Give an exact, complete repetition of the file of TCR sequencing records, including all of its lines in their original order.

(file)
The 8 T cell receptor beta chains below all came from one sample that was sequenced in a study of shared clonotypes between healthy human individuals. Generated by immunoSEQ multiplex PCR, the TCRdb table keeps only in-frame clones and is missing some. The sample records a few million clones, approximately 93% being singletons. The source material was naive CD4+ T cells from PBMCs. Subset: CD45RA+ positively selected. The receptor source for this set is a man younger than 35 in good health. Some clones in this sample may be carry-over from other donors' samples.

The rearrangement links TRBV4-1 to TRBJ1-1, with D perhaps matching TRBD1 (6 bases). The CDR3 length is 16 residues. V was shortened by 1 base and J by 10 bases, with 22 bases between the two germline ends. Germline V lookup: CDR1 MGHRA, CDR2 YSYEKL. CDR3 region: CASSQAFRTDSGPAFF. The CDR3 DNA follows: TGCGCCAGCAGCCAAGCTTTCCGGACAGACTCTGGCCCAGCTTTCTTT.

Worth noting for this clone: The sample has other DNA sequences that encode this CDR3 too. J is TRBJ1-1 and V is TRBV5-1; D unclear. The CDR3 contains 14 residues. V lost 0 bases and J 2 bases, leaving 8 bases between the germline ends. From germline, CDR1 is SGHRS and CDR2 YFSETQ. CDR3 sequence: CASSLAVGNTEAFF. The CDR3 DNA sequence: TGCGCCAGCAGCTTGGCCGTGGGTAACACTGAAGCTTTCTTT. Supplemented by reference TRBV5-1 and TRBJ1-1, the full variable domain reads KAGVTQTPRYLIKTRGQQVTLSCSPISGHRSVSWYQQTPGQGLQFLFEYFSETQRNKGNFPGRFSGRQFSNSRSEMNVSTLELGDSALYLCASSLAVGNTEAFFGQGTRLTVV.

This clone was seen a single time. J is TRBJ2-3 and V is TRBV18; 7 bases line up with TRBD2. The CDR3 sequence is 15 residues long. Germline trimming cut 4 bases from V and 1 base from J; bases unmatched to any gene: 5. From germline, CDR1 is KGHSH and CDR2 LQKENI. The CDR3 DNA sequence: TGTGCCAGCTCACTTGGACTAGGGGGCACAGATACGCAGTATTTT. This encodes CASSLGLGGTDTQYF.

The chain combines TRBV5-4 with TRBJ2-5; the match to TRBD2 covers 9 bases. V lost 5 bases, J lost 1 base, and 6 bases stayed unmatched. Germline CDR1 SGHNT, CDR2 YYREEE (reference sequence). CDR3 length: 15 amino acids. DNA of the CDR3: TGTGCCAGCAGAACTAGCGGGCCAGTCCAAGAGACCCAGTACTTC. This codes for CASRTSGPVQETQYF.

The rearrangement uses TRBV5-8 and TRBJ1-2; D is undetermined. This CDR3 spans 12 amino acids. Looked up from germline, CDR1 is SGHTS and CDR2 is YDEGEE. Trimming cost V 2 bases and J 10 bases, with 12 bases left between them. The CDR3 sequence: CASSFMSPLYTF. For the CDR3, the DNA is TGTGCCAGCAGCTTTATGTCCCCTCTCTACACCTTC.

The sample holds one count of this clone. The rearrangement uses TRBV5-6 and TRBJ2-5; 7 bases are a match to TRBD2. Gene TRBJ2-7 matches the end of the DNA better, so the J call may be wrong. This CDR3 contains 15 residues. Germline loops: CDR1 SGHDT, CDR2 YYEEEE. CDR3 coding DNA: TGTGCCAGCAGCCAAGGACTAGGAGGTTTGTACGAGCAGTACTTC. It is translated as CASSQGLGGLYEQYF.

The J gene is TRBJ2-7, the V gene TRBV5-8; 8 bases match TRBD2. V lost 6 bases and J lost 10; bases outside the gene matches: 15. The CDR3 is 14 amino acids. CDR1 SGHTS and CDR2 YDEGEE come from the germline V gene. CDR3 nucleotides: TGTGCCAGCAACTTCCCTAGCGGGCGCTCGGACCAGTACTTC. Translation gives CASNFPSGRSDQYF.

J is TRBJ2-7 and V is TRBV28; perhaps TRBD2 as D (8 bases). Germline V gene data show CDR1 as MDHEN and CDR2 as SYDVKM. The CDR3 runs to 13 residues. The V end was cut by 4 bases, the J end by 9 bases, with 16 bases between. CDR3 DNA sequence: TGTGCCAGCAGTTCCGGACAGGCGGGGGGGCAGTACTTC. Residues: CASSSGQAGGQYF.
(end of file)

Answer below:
The 8 T cell receptor beta chains below all came from one sample that was sequenced in a study of shared clonotypes between healthy human individuals. Generated by immunoSEQ multiplex PCR, the TCRdb table keeps only in-frame clones and is missing some. The sample records a few million clones, approximately 93% being singletons. The source material was naive CD4+ T cells from PBMCs. Subset: CD45RA+ positively selected. The receptor source for this set is a man younger than 35 in good health. Some clones in this sample may be carry-over from other donors' samples.

The rearrangement links TRBV4-1 to TRBJ1-1, with D perhaps matching TRBD1 (6 bases). The CDR3 length is 16 residues. V was shortened by 1 base and J by 10 bases, with 22 bases between the two germline ends. Germline V lookup: CDR1 MGHRA, CDR2 YSYEKL. CDR3 region: CASSQAFRTDSGPAFF. The CDR3 DNA follows: TGCGCCAGCAGCCAAGCTTTCCGGACAGACTCTGGCCCAGCTTTCTTT.

Worth noting for this clone: The sample has other DNA sequences that encode this CDR3 too. J is TRBJ1-1 and V is TRBV5-1; D unclear. The CDR3 contains 14 residues. V lost 0 bases and J 2 bases, leaving 8 bases between the germline ends. From germline, CDR1 is SGHRS and CDR2 YFSETQ. CDR3 sequence: CASSLAVGNTEAFF. The CDR3 DNA sequence: TGCGCCAGCAGCTTGGCCGTGGGTAACACTGAAGCTTTCTTT. Supplemented by reference TRBV5-1 and TRBJ1-1, the full variable domain reads KAGVTQTPRYLIKTRGQQVTLSCSPISGHRSVSWYQQTPGQGLQFLFEYFSETQRNKGNFPGRFSGRQFSNSRSEMNVSTLELGDSALYLCASSLAVGNTEAFFGQGTRLTVV.

This clone was seen a single time. J is TRBJ2-3 and V is TRBV18; 7 bases line up with TRBD2. The CDR3 sequence is 15 residues long. Germline trimming cut 4 bases from V and 1 base from J; bases unmatched to any gene: 5. From germline, CDR1 is KGHSH and CDR2 LQKENI. The CDR3 DNA sequence: TGTGCCAGCTCACTTGGACTAGGGGGCACAGATACGCAGTATTTT. This encodes CASSLGLGGTDTQYF.

The chain combines TRBV5-4 with TRBJ2-5; the match to TRBD2 covers 9 bases. V lost 5 bases, J lost 1 base, and 6 bases stayed unmatched. Germline CDR1 SGHNT, CDR2 YYREEE (reference sequence). CDR3 length: 15 amino acids. DNA of the CDR3: TGTGCCAGCAGAACTAGCGGGCCAGTCCAAGAGACCCAGTACTTC. This codes for CASRTSGPVQETQYF.

The rearrangement uses TRBV5-8 and TRBJ1-2; D is undetermined. This CDR3 spans 12 amino acids. Looked up from germline, CDR1 is SGHTS and CDR2 is YDEGEE. Trimming cost V 2 bases and J 10 bases, with 12 bases left between them. The CDR3 sequence: CASSFMSPLYTF. For the CDR3, the DNA is TGTGCCAGCAGCTTTATGTCCCCTCTCTACACCTTC.

The sample holds one count of this clone. The rearrangement uses TRBV5-6 and TRBJ2-5; 7 bases are a match to TRBD2. Gene TRBJ2-7 matches the end of the DNA better, so the J call may be wrong. This CDR3 contains 15 residues. Germline loops: CDR1 SGHDT, CDR2 YYEEEE. CDR3 coding DNA: TGTGCCAGCAGCCAAGGACTAGGAGGTTTGTACGAGCAGTACTTC. It is translated as CASSQGLGGLYEQYF.

The J gene is TRBJ2-7, the V gene TRBV5-8; 8 bases match TRBD2. V lost 6 bases and J lost 10; bases outside the gene matches: 15. The CDR3 is 14 amino acids. CDR1 SGHTS and CDR2 YDEGEE come from the germline V gene. CDR3 nucleotides: TGTGCCAGCAACTTCCCTAGCGGGCGCTCGGACCAGTACTTC. Translation gives CASNFPSGRSDQYF.

J is TRBJ2-7 and V is TRBV28; perhaps TRBD2 as D (8 bases). Germline V gene data show CDR1 as MDHEN and CDR2 as SYDVKM. The CDR3 runs to 13 residues. The V end was cut by 4 bases, the J end by 9 bases, with 16 bases between. CDR3 DNA sequence: TGTGCCAGCAGTTCCGGACAGGCGGGGGGGCAGTACTTC. Residues: CASSSGQAGGQYF.